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 I don’t like public transportation, public pools, public parks, public forums, public opinion polls— See a trend? Anything involving the general population has never been a favorite. But of all things, the worst are public restrooms. 

They’re the scourge of humanity. A porcelain Temple of Doom. Any place where a group of strangers congregates to take care of bodily functions is nightmare adjacent. 

From the time I was a child, I feared the boy’s room. At my elementary school, the class took a bathroom break together. We walked single file to the lavatory like a chain gang.

The restroom was in the basement of the old schoolhouse. It was a dungeon with plumbing. I guess my life was sheltered. I wasn’t part of any pre-school gang— no Cribs versus the Binkies. No Romper Room rumble. My knowledge of bathrooms was a potty chair. 

Urinals were alien to me. I didn’t grow up with The Big Golden Book of Urinals. Taking a wall  whiz was not in my frame of reference. The first time I saw them, I thought they were porcelain teleporters from Star Trek. 

My classmates stood facing them and were unzipping their pants. Was this a secret identification process? Were they waiting to be sent to Uranus? “Pee me up Scottie.”

One of the most distinct bouquets is a wall of urine scented porcelain being masked by an equally smelly deodorant block. They’re often called urinal cakes, but I’ve never seen one at a bakery

“Let’s surprise Grandpa and order a urinal cake for his birthday, he didn’t like the red velvet last year” is a statement I don’t ever want to hear. 

So, starting in kindergarten, I knew that I wouldn’t be working anything out in the boy’s room. I’d not take part in a bladder brigade. Also, everyone assumed if you disappeared into a stall, there was more serious work to be done. The boys would yell, “Vince is going swimming with Winnie the Pooh.” 

I didn’t need the pressure, so I avoided all of it and simply did my catwalk around the room, washed my hands and exited back into the hall. I’d hold it until I went home for lunch. I transformed into a human camel and could hold liquids tighter than Tupperware. 

I avoided public facilities for years, but there comes a time when entering the forbidden zone becomes necessary. You can’t always wait until you can perch on your own private Kohler. If you’re like me, before entering, there’s a brief period of meditation, a silent prayer for cleanliness and a countdown so you can be in and out faster than breaking news on CNN. 

It’s a rare treat to find a clean, well-kept restroom. When it happens, it’s like having a wonderful meal. I want to yell out. “Have you tried the men’s room? It’s fantastic. Don’t leave before checking it out.”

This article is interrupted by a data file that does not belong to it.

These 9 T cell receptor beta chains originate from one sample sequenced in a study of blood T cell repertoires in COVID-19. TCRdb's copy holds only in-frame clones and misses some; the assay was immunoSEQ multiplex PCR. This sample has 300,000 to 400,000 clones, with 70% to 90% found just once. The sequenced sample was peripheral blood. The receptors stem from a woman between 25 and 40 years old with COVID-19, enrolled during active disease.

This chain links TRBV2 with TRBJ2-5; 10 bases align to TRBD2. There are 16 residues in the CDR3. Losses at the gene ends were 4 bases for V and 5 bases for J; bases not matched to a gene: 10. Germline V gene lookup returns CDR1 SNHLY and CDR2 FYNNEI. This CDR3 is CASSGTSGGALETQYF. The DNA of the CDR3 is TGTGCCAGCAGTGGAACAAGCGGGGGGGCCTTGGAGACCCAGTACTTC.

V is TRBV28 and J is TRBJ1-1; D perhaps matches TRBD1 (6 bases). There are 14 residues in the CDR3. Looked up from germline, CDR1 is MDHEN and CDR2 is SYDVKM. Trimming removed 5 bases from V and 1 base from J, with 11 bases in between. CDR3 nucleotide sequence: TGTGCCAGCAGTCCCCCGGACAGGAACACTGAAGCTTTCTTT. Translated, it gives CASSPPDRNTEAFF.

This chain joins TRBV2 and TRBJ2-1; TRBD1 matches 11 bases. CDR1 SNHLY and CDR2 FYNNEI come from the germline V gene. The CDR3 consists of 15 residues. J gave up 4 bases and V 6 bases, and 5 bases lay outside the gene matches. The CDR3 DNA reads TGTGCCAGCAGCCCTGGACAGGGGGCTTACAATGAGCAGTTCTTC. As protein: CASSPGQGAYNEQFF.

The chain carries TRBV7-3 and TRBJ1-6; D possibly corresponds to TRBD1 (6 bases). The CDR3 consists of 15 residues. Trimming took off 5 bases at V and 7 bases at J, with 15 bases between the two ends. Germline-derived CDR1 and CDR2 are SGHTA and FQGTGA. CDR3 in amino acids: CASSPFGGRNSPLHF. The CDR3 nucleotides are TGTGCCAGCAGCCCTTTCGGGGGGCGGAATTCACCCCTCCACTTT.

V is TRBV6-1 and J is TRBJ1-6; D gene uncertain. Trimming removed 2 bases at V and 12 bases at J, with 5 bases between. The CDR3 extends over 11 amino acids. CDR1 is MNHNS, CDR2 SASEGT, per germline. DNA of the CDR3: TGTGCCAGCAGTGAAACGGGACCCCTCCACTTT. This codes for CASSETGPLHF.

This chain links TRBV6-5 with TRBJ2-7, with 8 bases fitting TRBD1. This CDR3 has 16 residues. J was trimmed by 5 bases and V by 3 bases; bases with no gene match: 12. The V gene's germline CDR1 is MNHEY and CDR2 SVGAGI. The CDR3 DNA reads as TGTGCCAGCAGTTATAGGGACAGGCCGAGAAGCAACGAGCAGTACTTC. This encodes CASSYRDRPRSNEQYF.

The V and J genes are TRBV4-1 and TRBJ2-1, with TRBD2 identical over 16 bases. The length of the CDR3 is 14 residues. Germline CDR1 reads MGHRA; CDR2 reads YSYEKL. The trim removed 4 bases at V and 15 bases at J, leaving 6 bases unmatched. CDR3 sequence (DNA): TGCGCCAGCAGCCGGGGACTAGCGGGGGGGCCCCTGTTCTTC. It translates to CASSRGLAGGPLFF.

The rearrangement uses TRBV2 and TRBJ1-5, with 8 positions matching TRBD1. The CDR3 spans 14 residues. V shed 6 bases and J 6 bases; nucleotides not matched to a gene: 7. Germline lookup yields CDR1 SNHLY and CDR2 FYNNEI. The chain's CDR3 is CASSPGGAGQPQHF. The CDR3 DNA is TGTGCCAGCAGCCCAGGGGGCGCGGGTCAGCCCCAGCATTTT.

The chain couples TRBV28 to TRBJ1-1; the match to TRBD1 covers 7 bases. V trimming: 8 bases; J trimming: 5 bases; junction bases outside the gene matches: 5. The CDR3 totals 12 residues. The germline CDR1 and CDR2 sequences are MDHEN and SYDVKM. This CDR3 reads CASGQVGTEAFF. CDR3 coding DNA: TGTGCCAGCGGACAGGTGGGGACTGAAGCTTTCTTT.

Mostly, bathroom facilities are crime scenes. There’s paper outlining the floors. Finger prints of unknown materials dot the walls and mirrors and a green fog floats in the air. Choosing the correct stall is a lottery. If you win, you may enter. If you lose, your corneas will peel off your eyeballs. 

Why can’t people flush the toilets? Is it one task too many? Lots of toilets now have sensors that automatically flush when the perpetrator stands. But, John Q. Public has reverse engineered the toilets to leave a parting gift­— “You know Bob, I think I’ll take the Rice-A-Roni instead.”

For some reason the worst of all possible restrooms are treated like hidden gems. If you’ve ever stopped at a gas station, you have to make a special request just to get inside. They hold the key as if it were an object I will want to covet. It’s always attached to a car wheel, brick, or the ankle of a station attendant.

Why would I want to take the key? I don’t even want to see what madness awaits me behind the dented, metal door. If I had a shovel and the strength to dig a hole along I-95, I wouldn’t even stop. 

A parallel universe exists inside a men’s or women’s room. The room temperature, the air quality, the lighting, the acoustics, and the smells change. There’s a mixture of cleaning products, body odors and sulphur wafting from hell’s air vents. I’ve had so much practice holding my breath, I could dive to the Titanic without a submersible.

Once inside, I hope the room is unoccupied. There’s nothing worse than someone using the stall next to me. I don’t need to see a bad choice in footwear and experience the aftermath of serious bodily issues. It’s always someone in extreme gastric distress who needs to grunt, groan and expel noises like Yoko Ono (have a listen) trying to sing. The last octave that escaped into the echo chamber of the toilet, ruptured my eardrum. Thank you subway tiles, I’ve just had a doo-doo Dolby experience. 

Why don’t they make stalls with complete walls? Because, it’s a public facility and we’re supposed to share as a community. Guess what? Can someone share the horror of my experience? The restaurant meal, I just ordered, has been ruined and I’m suffering PTSD (Public Toilet Stall Disorder). There’s no rest in this room. 








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